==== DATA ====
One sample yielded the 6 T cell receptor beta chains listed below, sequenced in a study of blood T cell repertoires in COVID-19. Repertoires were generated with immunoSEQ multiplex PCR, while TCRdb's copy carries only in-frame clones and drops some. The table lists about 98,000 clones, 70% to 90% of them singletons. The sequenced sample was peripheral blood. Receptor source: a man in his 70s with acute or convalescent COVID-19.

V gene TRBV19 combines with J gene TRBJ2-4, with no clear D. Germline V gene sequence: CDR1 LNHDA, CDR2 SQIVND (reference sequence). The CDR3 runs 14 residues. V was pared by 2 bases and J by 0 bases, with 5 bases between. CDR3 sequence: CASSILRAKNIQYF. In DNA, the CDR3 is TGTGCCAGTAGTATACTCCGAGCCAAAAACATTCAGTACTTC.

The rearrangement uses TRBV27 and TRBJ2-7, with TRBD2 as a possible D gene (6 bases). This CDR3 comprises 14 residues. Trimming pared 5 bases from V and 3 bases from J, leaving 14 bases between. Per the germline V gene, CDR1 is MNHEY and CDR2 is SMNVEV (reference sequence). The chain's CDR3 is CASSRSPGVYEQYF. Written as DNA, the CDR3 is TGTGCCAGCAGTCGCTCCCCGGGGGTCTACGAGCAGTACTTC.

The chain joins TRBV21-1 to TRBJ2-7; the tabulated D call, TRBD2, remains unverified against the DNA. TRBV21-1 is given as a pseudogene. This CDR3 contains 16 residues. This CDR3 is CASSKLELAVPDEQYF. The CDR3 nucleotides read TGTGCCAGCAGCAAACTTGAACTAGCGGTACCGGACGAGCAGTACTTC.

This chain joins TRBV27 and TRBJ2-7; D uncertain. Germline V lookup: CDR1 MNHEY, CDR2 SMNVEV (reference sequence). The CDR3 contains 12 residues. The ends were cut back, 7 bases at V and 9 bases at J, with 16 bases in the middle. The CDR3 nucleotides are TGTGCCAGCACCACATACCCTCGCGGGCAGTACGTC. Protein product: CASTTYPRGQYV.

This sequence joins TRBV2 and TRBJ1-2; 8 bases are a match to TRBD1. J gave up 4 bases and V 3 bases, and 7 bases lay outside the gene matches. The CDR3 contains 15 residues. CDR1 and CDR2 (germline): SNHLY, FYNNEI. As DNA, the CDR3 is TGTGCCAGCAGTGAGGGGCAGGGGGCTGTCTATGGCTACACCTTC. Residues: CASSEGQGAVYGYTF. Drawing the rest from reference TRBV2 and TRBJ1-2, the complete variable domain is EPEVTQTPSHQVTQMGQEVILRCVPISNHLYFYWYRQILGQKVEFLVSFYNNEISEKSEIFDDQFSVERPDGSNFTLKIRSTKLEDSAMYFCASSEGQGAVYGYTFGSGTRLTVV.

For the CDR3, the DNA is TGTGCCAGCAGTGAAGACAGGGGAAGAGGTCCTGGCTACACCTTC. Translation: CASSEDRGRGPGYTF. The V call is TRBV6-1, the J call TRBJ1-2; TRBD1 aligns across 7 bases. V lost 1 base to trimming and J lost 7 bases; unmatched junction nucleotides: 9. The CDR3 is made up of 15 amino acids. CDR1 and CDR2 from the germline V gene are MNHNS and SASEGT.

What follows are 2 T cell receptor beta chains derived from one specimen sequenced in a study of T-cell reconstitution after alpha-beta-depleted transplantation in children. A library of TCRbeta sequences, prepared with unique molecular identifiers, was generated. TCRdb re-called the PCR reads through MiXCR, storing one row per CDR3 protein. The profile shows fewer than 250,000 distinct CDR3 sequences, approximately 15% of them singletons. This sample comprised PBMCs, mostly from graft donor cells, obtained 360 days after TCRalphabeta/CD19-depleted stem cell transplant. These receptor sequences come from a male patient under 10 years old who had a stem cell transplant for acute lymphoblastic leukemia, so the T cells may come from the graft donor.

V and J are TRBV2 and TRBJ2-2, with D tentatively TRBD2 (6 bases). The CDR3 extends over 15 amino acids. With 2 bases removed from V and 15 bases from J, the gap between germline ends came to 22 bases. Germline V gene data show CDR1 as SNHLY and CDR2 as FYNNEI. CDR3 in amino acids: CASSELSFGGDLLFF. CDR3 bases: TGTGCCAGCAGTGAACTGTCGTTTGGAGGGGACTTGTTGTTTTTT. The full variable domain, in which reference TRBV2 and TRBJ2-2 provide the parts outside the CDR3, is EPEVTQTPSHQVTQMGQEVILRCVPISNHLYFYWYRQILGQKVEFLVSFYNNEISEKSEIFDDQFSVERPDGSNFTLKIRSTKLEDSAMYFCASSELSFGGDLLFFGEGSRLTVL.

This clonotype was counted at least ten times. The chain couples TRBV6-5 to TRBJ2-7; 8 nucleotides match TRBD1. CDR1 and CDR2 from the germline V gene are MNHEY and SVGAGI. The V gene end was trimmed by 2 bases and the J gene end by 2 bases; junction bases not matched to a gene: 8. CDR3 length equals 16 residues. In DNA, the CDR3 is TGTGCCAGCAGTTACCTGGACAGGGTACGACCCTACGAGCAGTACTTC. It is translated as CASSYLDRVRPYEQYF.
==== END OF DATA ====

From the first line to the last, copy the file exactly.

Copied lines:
One sample yielded the 6 T cell receptor beta chains listed below, sequenced in a study of blood T cell repertoires in COVID-19. Repertoires were generated with immunoSEQ multiplex PCR, while TCRdb's copy carries only in-frame clones and drops some. The table lists about 98,000 clones, 70% to 90% of them singletons. The sequenced sample was peripheral blood. Receptor source: a man in his 70s with acute or convalescent COVID-19.

V gene TRBV19 combines with J gene TRBJ2-4, with no clear D. Germline V gene sequence: CDR1 LNHDA, CDR2 SQIVND (reference sequence). The CDR3 runs 14 residues. V was pared by 2 bases and J by 0 bases, with 5 bases between. CDR3 sequence: CASSILRAKNIQYF. In DNA, the CDR3 is TGTGCCAGTAGTATACTCCGAGCCAAAAACATTCAGTACTTC.

The rearrangement uses TRBV27 and TRBJ2-7, with TRBD2 as a possible D gene (6 bases). This CDR3 comprises 14 residues. Trimming pared 5 bases from V and 3 bases from J, leaving 14 bases between. Per the germline V gene, CDR1 is MNHEY and CDR2 is SMNVEV (reference sequence). The chain's CDR3 is CASSRSPGVYEQYF. Written as DNA, the CDR3 is TGTGCCAGCAGTCGCTCCCCGGGGGTCTACGAGCAGTACTTC.

The chain joins TRBV21-1 to TRBJ2-7; the tabulated D call, TRBD2, remains unverified against the DNA. TRBV21-1 is given as a pseudogene. This CDR3 contains 16 residues. This CDR3 is CASSKLELAVPDEQYF. The CDR3 nucleotides read TGTGCCAGCAGCAAACTTGAACTAGCGGTACCGGACGAGCAGTACTTC.

This chain joins TRBV27 and TRBJ2-7; D uncertain. Germline V lookup: CDR1 MNHEY, CDR2 SMNVEV (reference sequence). The CDR3 contains 12 residues. The ends were cut back, 7 bases at V and 9 bases at J, with 16 bases in the middle. The CDR3 nucleotides are TGTGCCAGCACCACATACCCTCGCGGGCAGTACGTC. Protein product: CASTTYPRGQYV.

This sequence joins TRBV2 and TRBJ1-2; 8 bases are a match to TRBD1. J gave up 4 bases and V 3 bases, and 7 bases lay outside the gene matches. The CDR3 contains 15 residues. CDR1 and CDR2 (germline): SNHLY, FYNNEI. As DNA, the CDR3 is TGTGCCAGCAGTGAGGGGCAGGGGGCTGTCTATGGCTACACCTTC. Residues: CASSEGQGAVYGYTF. Drawing the rest from reference TRBV2 and TRBJ1-2, the complete variable domain is EPEVTQTPSHQVTQMGQEVILRCVPISNHLYFYWYRQILGQKVEFLVSFYNNEISEKSEIFDDQFSVERPDGSNFTLKIRSTKLEDSAMYFCASSEGQGAVYGYTFGSGTRLTVV.

For the CDR3, the DNA is TGTGCCAGCAGTGAAGACAGGGGAAGAGGTCCTGGCTACACCTTC. Translation: CASSEDRGRGPGYTF. The V call is TRBV6-1, the J call TRBJ1-2; TRBD1 aligns across 7 bases. V lost 1 base to trimming and J lost 7 bases; unmatched junction nucleotides: 9. The CDR3 is made up of 15 amino acids. CDR1 and CDR2 from the germline V gene are MNHNS and SASEGT.

What follows are 2 T cell receptor beta chains derived from one specimen sequenced in a study of T-cell reconstitution after alpha-beta-depleted transplantation in children. A library of TCRbeta sequences, prepared with unique molecular identifiers, was generated. TCRdb re-called the PCR reads through MiXCR, storing one row per CDR3 protein. The profile shows fewer than 250,000 distinct CDR3 sequences, approximately 15% of them singletons. This sample comprised PBMCs, mostly from graft donor cells, obtained 360 days after TCRalphabeta/CD19-depleted stem cell transplant. These receptor sequences come from a male patient under 10 years old who had a stem cell transplant for acute lymphoblastic leukemia, so the T cells may come from the graft donor.

V and J are TRBV2 and TRBJ2-2, with D tentatively TRBD2 (6 bases). The CDR3 extends over 15 amino acids. With 2 bases removed from V and 15 bases from J, the gap between germline ends came to 22 bases. Germline V gene data show CDR1 as SNHLY and CDR2 as FYNNEI. CDR3 in amino acids: CASSELSFGGDLLFF. CDR3 bases: TGTGCCAGCAGTGAACTGTCGTTTGGAGGGGACTTGTTGTTTTTT. The full variable domain, in which reference TRBV2 and TRBJ2-2 provide the parts outside the CDR3, is EPEVTQTPSHQVTQMGQEVILRCVPISNHLYFYWYRQILGQKVEFLVSFYNNEISEKSEIFDDQFSVERPDGSNFTLKIRSTKLEDSAMYFCASSELSFGGDLLFFGEGSRLTVL.

This clonotype was counted at least ten times. The chain couples TRBV6-5 to TRBJ2-7; 8 nucleotides match TRBD1. CDR1 and CDR2 from the germline V gene are MNHEY and SVGAGI. The V gene end was trimmed by 2 bases and the J gene end by 2 bases; junction bases not matched to a gene: 8. CDR3 length equals 16 residues. In DNA, the CDR3 is TGTGCCAGCAGTTACCTGGACAGGGTACGACCCTACGAGCAGTACTTC. It is translated as CASSYLDRVRPYEQYF.